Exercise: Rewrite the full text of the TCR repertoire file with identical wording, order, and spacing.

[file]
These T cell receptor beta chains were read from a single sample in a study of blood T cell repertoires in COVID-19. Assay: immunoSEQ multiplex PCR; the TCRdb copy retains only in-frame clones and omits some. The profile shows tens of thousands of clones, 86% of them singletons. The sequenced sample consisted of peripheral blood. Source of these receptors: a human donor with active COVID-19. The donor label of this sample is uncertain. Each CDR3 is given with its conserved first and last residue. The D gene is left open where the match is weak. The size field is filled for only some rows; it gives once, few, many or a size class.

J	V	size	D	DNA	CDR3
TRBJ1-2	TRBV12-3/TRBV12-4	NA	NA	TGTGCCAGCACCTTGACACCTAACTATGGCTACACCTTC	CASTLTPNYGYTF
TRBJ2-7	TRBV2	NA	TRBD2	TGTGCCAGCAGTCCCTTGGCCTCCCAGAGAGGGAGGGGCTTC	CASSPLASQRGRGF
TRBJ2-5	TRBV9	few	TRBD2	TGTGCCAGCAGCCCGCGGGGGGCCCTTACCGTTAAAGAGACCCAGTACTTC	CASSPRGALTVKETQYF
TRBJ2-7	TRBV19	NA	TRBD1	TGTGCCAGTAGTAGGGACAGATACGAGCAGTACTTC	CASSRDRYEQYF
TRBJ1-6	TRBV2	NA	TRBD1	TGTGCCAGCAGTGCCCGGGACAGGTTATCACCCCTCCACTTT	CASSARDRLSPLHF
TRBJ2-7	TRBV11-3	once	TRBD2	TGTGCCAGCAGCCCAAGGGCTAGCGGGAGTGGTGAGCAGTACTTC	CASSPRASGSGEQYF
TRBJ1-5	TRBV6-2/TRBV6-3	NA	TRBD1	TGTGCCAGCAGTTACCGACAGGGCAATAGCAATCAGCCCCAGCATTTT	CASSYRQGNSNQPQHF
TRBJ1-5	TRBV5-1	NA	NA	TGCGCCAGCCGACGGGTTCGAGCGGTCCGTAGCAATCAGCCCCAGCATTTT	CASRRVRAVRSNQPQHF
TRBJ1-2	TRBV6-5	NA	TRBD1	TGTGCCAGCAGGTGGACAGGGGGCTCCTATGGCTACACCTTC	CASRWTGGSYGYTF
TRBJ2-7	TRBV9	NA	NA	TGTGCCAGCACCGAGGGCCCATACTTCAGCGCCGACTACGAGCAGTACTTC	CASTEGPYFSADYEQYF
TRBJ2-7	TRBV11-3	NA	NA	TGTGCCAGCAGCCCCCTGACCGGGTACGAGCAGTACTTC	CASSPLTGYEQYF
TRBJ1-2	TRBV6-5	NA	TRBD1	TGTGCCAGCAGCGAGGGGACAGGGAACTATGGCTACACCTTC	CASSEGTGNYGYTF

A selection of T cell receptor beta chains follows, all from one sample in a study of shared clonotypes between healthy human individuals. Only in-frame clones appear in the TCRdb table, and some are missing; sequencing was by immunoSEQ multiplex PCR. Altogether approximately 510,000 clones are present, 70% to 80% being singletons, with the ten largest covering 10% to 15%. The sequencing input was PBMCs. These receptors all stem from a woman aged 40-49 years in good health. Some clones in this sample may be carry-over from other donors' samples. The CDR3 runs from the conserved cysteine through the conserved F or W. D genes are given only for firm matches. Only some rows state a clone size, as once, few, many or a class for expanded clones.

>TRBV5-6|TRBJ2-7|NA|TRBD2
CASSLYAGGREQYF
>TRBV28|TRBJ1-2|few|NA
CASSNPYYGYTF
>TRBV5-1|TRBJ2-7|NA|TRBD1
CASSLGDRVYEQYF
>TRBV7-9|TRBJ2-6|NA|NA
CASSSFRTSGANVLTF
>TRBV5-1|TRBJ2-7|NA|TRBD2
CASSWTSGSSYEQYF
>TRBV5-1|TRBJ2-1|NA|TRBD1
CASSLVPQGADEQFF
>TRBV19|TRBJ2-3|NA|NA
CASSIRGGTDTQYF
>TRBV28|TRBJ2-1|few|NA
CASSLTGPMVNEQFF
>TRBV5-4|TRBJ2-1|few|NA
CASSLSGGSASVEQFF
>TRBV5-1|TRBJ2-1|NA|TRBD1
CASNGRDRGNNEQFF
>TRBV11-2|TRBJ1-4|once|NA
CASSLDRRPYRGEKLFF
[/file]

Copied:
These T cell receptor beta chains were read from a single sample in a study of blood T cell repertoires in COVID-19. Assay: immunoSEQ multiplex PCR; the TCRdb copy retains only in-frame clones and omits some. The profile shows tens of thousands of clones, 86% of them singletons. The sequenced sample consisted of peripheral blood. Source of these receptors: a human donor with active COVID-19. The donor label of this sample is uncertain. Each CDR3 is given with its conserved first and last residue. The D gene is left open where the match is weak. The size field is filled for only some rows; it gives once, few, many or a size class.

J	V	size	D	DNA	CDR3
TRBJ1-2	TRBV12-3/TRBV12-4	NA	NA	TGTGCCAGCACCTTGACACCTAACTATGGCTACACCTTC	CASTLTPNYGYTF
TRBJ2-7	TRBV2	NA	TRBD2	TGTGCCAGCAGTCCCTTGGCCTCCCAGAGAGGGAGGGGCTTC	CASSPLASQRGRGF
TRBJ2-5	TRBV9	few	TRBD2	TGTGCCAGCAGCCCGCGGGGGGCCCTTACCGTTAAAGAGACCCAGTACTTC	CASSPRGALTVKETQYF
TRBJ2-7	TRBV19	NA	TRBD1	TGTGCCAGTAGTAGGGACAGATACGAGCAGTACTTC	CASSRDRYEQYF
TRBJ1-6	TRBV2	NA	TRBD1	TGTGCCAGCAGTGCCCGGGACAGGTTATCACCCCTCCACTTT	CASSARDRLSPLHF
TRBJ2-7	TRBV11-3	once	TRBD2	TGTGCCAGCAGCCCAAGGGCTAGCGGGAGTGGTGAGCAGTACTTC	CASSPRASGSGEQYF
TRBJ1-5	TRBV6-2/TRBV6-3	NA	TRBD1	TGTGCCAGCAGTTACCGACAGGGCAATAGCAATCAGCCCCAGCATTTT	CASSYRQGNSNQPQHF
TRBJ1-5	TRBV5-1	NA	NA	TGCGCCAGCCGACGGGTTCGAGCGGTCCGTAGCAATCAGCCCCAGCATTTT	CASRRVRAVRSNQPQHF
TRBJ1-2	TRBV6-5	NA	TRBD1	TGTGCCAGCAGGTGGACAGGGGGCTCCTATGGCTACACCTTC	CASRWTGGSYGYTF
TRBJ2-7	TRBV9	NA	NA	TGTGCCAGCACCGAGGGCCCATACTTCAGCGCCGACTACGAGCAGTACTTC	CASTEGPYFSADYEQYF
TRBJ2-7	TRBV11-3	NA	NA	TGTGCCAGCAGCCCCCTGACCGGGTACGAGCAGTACTTC	CASSPLTGYEQYF
TRBJ1-2	TRBV6-5	NA	TRBD1	TGTGCCAGCAGCGAGGGGACAGGGAACTATGGCTACACCTTC	CASSEGTGNYGYTF

A selection of T cell receptor beta chains follows, all from one sample in a study of shared clonotypes between healthy human individuals. Only in-frame clones appear in the TCRdb table, and some are missing; sequencing was by immunoSEQ multiplex PCR. Altogether approximately 510,000 clones are present, 70% to 80% being singletons, with the ten largest covering 10% to 15%. The sequencing input was PBMCs. These receptors all stem from a woman aged 40-49 years in good health. Some clones in this sample may be carry-over from other donors' samples. The CDR3 runs from the conserved cysteine through the conserved F or W. D genes are given only for firm matches. Only some rows state a clone size, as once, few, many or a class for expanded clones.

>TRBV5-6|TRBJ2-7|NA|TRBD2
CASSLYAGGREQYF
>TRBV28|TRBJ1-2|few|NA
CASSNPYYGYTF
>TRBV5-1|TRBJ2-7|NA|TRBD1
CASSLGDRVYEQYF
>TRBV7-9|TRBJ2-6|NA|NA
CASSSFRTSGANVLTF
>TRBV5-1|TRBJ2-7|NA|TRBD2
CASSWTSGSSYEQYF
>TRBV5-1|TRBJ2-1|NA|TRBD1
CASSLVPQGADEQFF
>TRBV19|TRBJ2-3|NA|NA
CASSIRGGTDTQYF
>TRBV28|TRBJ2-1|few|NA
CASSLTGPMVNEQFF
>TRBV5-4|TRBJ2-1|few|NA
CASSLSGGSASVEQFF
>TRBV5-1|TRBJ2-1|NA|TRBD1
CASNGRDRGNNEQFF
>TRBV11-2|TRBJ1-4|once|NA
CASSLDRRPYRGEKLFF